Too fond of liberty and ease
A patron's vanity to please,
Long time he watches, and by stealth,
Each frail incumbent's doubtful health;
At length-and in his fortieth year,
A living drops--two hundred clear!
With breast elate beyond expression,
He hurries down to take possession,
With rapture views the sweet retreat-
6. What a convenient house! how neat?

For fuel here's sufficient wood: “Pray God the cellars may be good! “The garden-that must be new plann'd ** Shall these old-fashion'd yew-trees stand? “O'er yonder vacant plot shall rise “ The flow'ry shrub of thousand dies:"Yon wall that feels the southern ray, u Shall blush with ruddy fruitage gay; “ While thick beneath its aspect warm, “O'er well-rang'd hives the bees shall swarm, ~ From which, ere long, of golden gleam Metbeglin's lusciouş juice shall stream:

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* This awkward hut o’ergrown with ivy, • We'll alter to a modern privy;

• Up yon green slope, of hazels trim, « An avenue so cool and dim, “ Shall to an arbour, at the end, “In spite of gout, entice a friend.

My predecessor lov'd devotion“ But of a garden had no notion.”

Continuing this fantastic farce on,
He now commences country parson.
To make his character entire,
He weds--a cousin of the squire ;
Not over-weighty in the purse,
But many doctors have done worse :
And though she boasts no charms divine.
Yet she can carve, and make birch wine.

Thus fix'd, content he taps his barrel,
Exhorts his neighbours not to quarrel:
Finds his church-wardens have discerning
Both in good liquor and good learning:
With tithes his barns replete he sees,
And chuckles o'er his surplice fees;
Studies to find out latent dues,
And regulates the state of pews ;
Rides a sleek mare with purple housing,
To share the monthly club's carousing;
Of Oxford's pranks facetious tells,
And-but on Sundays-hears no bells;
Sends presents of his choicest fruit,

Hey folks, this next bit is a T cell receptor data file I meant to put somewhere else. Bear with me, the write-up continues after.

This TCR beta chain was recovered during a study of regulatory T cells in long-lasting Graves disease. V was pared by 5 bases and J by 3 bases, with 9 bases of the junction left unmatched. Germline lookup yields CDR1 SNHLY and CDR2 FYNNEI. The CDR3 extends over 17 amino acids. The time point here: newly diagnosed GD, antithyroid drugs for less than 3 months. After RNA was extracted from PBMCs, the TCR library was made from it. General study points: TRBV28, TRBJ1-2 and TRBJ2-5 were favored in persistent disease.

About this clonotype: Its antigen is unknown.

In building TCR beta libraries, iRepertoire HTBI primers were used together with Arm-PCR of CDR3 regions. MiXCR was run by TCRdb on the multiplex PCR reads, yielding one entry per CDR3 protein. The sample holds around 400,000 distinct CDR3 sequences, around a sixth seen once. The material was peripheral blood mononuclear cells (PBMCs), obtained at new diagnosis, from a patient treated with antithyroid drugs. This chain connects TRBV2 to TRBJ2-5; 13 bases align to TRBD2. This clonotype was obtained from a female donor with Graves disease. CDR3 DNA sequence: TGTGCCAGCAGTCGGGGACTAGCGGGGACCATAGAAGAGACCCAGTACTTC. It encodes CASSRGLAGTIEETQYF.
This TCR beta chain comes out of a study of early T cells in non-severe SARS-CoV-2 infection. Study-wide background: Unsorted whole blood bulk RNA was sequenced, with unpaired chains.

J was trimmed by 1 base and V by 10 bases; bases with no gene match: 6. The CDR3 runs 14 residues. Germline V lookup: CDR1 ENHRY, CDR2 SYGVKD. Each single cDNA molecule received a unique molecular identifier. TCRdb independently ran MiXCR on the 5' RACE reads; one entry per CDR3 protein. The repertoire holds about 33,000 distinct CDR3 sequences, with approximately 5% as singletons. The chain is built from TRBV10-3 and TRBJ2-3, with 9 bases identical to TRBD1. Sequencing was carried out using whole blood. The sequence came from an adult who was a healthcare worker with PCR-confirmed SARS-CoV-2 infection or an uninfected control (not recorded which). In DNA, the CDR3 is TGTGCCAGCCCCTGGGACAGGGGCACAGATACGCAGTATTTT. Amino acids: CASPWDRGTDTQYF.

And prunes himself each sapless shoot;
Plants cauliflow'rs, and boasts to rear
The earliest melons of the year;
Thinks alteration charming work is,
Keeps Bantam cocks, and feeds his turkeys;
Builds in his copse a favourite bench,; .
And stores the pond with carp and tench.

But ah! too soon his thoughtless breast
By cares domestic is opprest;
And a third butcher's bill and brewing
Threaten inevitable ruin;

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For children fresh expenses yet,
And Dickey now for school is fit.
" Why did I sell my college life

(He cries) for benefice and wife?
“ Return ye days! when endless pleasure
6 I found in reading, or in leisure!
“ Wheu calm around the common room
"I puft'd my daily pipe's perfume;
“Rode for a stomach, and inspected,
At annu il bottlings, corks selected :
“ And din'd untax', untroubled, under
The portrait of our pious founder!
• When impositions were supply'd
“ To light my pipe-or sooth my pride-
“ No cares were then for forward peas,
A yearly longing wife to please :

My thoughts no christ'ning dinner crost,
“ No children cry'd for butter'd roast;

And every night I went to bed,
“ Without a modus in my head !”

Oh! trifling head, and fickle heart;
Chagrin'd at whatsoe'er thou art;
A dupe to follies yet untry'd,
And sick of pleasures, scarce enjoy'd!
Each prize possess'd, thy transport ceases,
And in pursuit alone it pleases.

WARTON.

CHAPTER XXIII.

THE MODERN RAKE'S PROGRESS.

The young Tobias was his father's joy ;
He traind him, as he thought, to deeds of praise,
He taught him virtue, and he tanght hiin truth,
And sent him early to a public schooi.
Here às it seem'd (but he had none to blame)
Virtue forsook him, and habitual vice
Grew in her stead. He laugh'd at honesty,